Stump the Chaps IX: “One and Done?…”

Greetings, ST, ‘Ettes, and ‘Sieurs!

Good to be with you again! As is often the case, our gracious host recently requested an exploration of the idea “once saved, always saved” that is expressed in faith communities of the Reform tradition beginning in the 16th century. This post is not meant to be a debate about the merits of the doctrine. It’s an exploration of its background and its relationship to other approaches to the question of salvation. Some context may be helpful, at the start.

Jehan Cauvin/John Calvin was the first to advance this idea, in the early-to-mid-16th century. Supposedly, it began on the basis of Calvin’s reading of Martin Luther’s understanding of The Epistle to the Hebrews, chapter 9, verse 28: “So Christ was once offered to bear the sins of many; and unto them that look for him shall he appear the second time without sin unto salvation.” [KJV], and St. Paul’s “And you, being dead in your sins and the uncircumcision of your flesh, hath he quickened together with him, having forgiven you all trespasses; Blotting out the handwriting of ordinances that was against us, which was contrary to us, and took it out of the way, nailing it to his cross(.)” [KJV] in the Epistle to the Colossians, chapter 2, verses 14-15; though Luther never subscribed to this teaching himself.

“Safely Gathered In” ~from HeavenLight, via Pintrest

Prior to Calvin, the unanimous consent of the early Christians was that a person is capable of losing his salvation by committing mortal sin, as St. John speaks about in 1 John 5:16–17:

“If any man see his brother sin a sin which is not unto death, he shall ask, and he shall give him life for them that sin not unto death. There is a sin unto death: I do not say that he shall pray for it. All unrighteousness is sin: and there is a sin not unto death.”

In fact, there are early church documents, from the first century, like a liturgical and teaching manual called The Didache (The Teaching of the Twelve Apostles), that are chock-full of reminders that salvation in and through Christ is a gift. Gifts, it must be said, can be cherished, guarded, refused, or lost.

At this point, gentle reader(s), you may well ask: “Chaps, what does this question have to do with me in my daily life?” Excellent response….”Once saved” has at least two potential effects. It can potentially turn a priceless gift into an entitlement – that can excuse all kinds of laziness (even heinous acts). It can also possibly cause a sense of contempt to be present toward believers who look at this process differently. For the sake of clarity, I have to say that because God values human freedom, I can’t assent to Calvin’s notion of a predestined number of a chosen ‘elect’ (from his understanding of St. John’s symbolic numbering in the 7th chapter of the Book of Revelation).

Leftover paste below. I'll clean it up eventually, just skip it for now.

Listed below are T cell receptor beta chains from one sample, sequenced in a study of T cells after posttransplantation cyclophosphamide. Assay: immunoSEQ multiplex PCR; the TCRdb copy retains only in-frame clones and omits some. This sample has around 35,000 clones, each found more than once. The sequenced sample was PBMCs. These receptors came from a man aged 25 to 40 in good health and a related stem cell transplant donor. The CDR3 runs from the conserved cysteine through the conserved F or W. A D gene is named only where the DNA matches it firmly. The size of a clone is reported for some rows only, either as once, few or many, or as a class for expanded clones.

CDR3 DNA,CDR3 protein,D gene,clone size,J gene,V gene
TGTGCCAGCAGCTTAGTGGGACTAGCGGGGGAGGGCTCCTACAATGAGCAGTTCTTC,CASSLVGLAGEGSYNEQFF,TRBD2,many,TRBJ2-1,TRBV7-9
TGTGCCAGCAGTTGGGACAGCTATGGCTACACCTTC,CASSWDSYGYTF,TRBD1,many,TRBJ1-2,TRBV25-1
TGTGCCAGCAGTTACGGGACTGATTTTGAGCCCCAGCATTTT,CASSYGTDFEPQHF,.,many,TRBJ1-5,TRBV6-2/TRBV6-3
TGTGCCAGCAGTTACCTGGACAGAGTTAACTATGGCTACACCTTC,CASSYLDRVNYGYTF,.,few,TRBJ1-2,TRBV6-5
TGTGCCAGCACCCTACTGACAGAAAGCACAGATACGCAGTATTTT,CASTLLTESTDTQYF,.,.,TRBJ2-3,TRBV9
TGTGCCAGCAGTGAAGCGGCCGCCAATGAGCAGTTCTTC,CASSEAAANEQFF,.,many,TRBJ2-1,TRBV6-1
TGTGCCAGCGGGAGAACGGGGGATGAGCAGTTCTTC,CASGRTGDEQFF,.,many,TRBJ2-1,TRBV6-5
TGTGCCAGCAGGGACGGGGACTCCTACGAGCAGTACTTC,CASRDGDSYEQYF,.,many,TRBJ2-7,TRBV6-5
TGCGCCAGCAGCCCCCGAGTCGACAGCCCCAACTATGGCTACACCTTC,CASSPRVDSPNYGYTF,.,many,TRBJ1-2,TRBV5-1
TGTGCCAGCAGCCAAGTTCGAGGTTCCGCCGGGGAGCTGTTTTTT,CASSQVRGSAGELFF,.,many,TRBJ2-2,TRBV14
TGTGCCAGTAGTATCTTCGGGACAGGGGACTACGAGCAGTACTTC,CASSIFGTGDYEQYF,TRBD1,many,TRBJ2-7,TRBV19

Verses 1-8 describe the “144,000” who will be saved. This number has traditionally been associated with God’s faithful love toward Israel. The number that catches my eye, with respect to the question of “who’s in and who’s out”, might’ve been one Calvin missed. In verses 9-10 of the same chapter, St. John tells us of seeing “a great multitude, which no man could number, from all manner of peoples, nations, and tongues” [KJV] gathering in joy and praise before the throne of God. I cannot find Calvin’s limits here, as hard as I may try.

Nor can I hold that one cannot – by his/her own choice – say no to God’s gift of grace. Viewing salvation as a process can help us to see our restored right relationship with the Father – through Christ’s Incarnation/Passion-Death/Resurrection – as the gift that it truly is: “saved in hope”, so that we can nurture that truth of hope in our hearts, our homes, our workplaces/communities, our nation, and our world. Amen?…

(Please note: If readers would like a more detailed consideration of the differences between “once saved” and “saved in hope”, let me know in the comments. I’ll gladly offer one, but I thought something shorter was called for this time.) Thanks for reading! Make it a great week!